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Shoot_the_pianist

"Whatever you use, the maximum you are going to improve things is by about a half or two thirds"

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"Whatever you use, the maximum you are going to improve things is by about a half or two thirds" - Professor Tony Avery, Queen's Medical Centre, Nottingham

This is a statement I just found from some research into medications for acne. If you ask me, it seems pretty depressing! Nobody has ever told this me. I would go to many Drs and get prescriptions for antibiotics, topical creams, etc and thought "great, this will clear my acne". If someone had told be the best I could hope for was 2/3 improvement, well, I want to be clear! I am sure you guys do to.

There seems to be conflicting advice. We all heard about successfully controlling acne but 2/3 improvement does not sound like controlling acne to me. I just wondered why there is such a big problem with people getting accutane when the best we can hope for with antibiotics and topicals is 2/3. I feel if someone wants to be clear, and asks for accutane (and agrees to use it as prescribed to minimise all risks) they should be allowed it. Not have to wait for topicals and antibiotics to give only 2/3 improve and scarring to begin to occur. There are no perfect treatments for scarring, improvement is the best that can be hoped for. Prevention is surely the best route

I just thought I would start this thread to see what peoples thoughts were. Is it me who just seems to think there is an inconsistency between the idea of Drs saying we must control acne when, supposedly, the best we can do is 2/3? I just think Accutane should be considered more of a real alternative now the risks of this drug are well understood. Too many Drs want to wait until other treatments have failed. It is too hard to get accutane. The risks of this drug are understood, and can be minimised. The majority of people tolerate it well. If people agree to take it as advised by Drs the majority of people could surely avoid scarring and distress from acne. 2/3 is not prevention, accutane is prevention.

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I have an idea of where those numbers are coming from. It may not be quite as hopeless as it sounds though! If you look at clinical trials for individual acne medications, you very often see improvement levels of somewhere between 40-70%, depending on the drug and the initial acne severity. This is usually done in comparision to a placebo or another type of acne medication. Clinical trials very often only test one medication at a time, so they can be sure that the effects they are seeing are due to the drug they are testing and not due to any other medications being used.

However, the success rates generally increase when you use a combination therapy (e.g. retinoid + antibotic or benzoyl peroxide). This is because different acne medications treat different causes of acne - (some unclog pores, others kill bacteria). If you can deal with more than one causal factor, you are more likely to get better success rates. In practice, most doctors and other skin care professionals do use a multi-pronged attack for treating acne - this generally will increase the success rate beyond the effects of any one treatment alone.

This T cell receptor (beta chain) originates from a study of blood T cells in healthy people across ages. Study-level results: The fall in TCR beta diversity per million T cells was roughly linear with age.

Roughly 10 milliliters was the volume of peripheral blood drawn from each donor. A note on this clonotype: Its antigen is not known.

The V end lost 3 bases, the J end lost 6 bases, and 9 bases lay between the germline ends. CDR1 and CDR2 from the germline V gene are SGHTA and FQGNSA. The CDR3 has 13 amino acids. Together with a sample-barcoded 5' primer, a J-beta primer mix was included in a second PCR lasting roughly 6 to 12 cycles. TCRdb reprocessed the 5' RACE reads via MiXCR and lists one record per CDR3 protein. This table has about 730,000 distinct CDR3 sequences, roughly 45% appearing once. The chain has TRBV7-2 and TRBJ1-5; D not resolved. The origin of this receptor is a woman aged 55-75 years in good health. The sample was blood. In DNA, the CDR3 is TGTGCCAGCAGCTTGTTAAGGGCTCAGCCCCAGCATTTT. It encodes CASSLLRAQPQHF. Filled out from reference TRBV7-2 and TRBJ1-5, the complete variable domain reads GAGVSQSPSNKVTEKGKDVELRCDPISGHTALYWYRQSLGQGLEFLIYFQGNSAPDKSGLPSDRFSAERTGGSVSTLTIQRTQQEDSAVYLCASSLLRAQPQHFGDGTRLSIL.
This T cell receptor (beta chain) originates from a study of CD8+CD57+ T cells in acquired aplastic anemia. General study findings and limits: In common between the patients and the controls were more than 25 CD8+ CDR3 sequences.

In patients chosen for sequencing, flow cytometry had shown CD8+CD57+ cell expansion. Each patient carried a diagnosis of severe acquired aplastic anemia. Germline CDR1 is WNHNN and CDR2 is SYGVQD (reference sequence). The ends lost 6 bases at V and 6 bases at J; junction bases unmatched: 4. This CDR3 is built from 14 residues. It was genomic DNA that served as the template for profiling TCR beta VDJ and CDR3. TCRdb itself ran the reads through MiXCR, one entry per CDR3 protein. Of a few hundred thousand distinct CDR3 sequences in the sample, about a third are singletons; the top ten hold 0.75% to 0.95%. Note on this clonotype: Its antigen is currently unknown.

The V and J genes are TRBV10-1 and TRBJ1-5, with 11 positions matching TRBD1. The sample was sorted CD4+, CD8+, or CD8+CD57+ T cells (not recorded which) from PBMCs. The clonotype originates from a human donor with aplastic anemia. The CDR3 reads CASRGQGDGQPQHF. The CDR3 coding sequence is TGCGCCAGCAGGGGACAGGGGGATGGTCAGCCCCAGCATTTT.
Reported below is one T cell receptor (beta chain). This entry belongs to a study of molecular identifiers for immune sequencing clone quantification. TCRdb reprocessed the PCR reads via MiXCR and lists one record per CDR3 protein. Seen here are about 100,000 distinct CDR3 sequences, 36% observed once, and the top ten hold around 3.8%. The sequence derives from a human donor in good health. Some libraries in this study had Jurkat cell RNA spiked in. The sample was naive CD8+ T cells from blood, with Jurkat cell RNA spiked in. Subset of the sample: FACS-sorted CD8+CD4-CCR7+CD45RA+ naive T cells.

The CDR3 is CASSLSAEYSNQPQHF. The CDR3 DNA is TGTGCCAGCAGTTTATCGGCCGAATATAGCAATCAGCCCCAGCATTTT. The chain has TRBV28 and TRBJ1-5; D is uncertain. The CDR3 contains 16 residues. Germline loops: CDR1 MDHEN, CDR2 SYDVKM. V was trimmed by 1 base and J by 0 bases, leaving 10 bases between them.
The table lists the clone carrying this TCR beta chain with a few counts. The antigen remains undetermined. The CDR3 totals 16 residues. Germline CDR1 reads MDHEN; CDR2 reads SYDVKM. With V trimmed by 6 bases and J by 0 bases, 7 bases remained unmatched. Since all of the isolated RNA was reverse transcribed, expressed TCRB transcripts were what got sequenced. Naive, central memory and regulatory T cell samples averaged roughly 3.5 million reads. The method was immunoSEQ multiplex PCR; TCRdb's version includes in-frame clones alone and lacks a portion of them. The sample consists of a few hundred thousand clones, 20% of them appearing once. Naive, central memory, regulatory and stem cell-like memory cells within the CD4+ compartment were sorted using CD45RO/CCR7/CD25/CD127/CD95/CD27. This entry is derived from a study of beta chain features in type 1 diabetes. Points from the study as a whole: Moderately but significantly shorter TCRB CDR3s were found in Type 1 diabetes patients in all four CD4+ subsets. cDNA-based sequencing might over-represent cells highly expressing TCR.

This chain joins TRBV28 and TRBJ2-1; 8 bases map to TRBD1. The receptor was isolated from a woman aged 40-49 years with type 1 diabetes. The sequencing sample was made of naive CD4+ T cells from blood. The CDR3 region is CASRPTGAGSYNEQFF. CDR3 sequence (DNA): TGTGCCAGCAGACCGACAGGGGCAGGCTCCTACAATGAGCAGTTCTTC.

The acne clinic I go to uses this approach - they use products to do two things: exfoliate the skin/unclog the pores and kill the acne bacteria. They also take extra steps to help clients avoid other factors that may trigger acne breakouts such as avoiding foods that are known to lead to acne flares, avoiding skin care products with pore clogging ingredients, and avoiding the use of fabric softener on clothing, bedding, and towels.

For most people, treating acne is much more complex that just taking one pill or applying one treatment product to the skin.

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Well said Willow! Statistics can definately be misleading. I think quite a few people on these boards have found a regimen that works well for them. It gives people hope, to know some have gotten clear.

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I have an idea of where those numbers are coming from. It may not be quite as hopeless as it sounds though! If you look at clinical trials for individual acne medications, you very often see improvement levels of somewhere between 40-70%, depending on the drug and the initial acne severity. This is usually done in comparision to a placebo or another type of acne medication. Clinical trials very often only test one medication at a time, so they can be sure that the effects they are seeing are due to the drug they are testing and not due to any other medications being used.

However, the success rates generally increase when you use a combination therapy (e.g. retinoid + antibotic or benzoyl peroxide). This is because different acne medications treat different causes of acne - (some unclog pores, others kill bacteria). If you can deal with more than one causal factor, you are more likely to get better success rates. In practice, most doctors and other skin care professionals do use a multi-pronged attack for treating acne - this generally will increase the success rate beyond the effects of any one treatment alone.

The acne clinic I go to uses this approach - they use products to do two things: exfoliate the skin/unclog the pores and kill the acne bacteria. They also take extra steps to help clients avoid other factors that may trigger acne breakouts such as avoiding foods that are known to lead to acne flares, avoiding skin care products with pore clogging ingredients, and avoiding the use of fabric softener on clothing, bedding, and towels.

For most people, treating acne is much more complex that just taking one pill or applying one treatment product to the skin.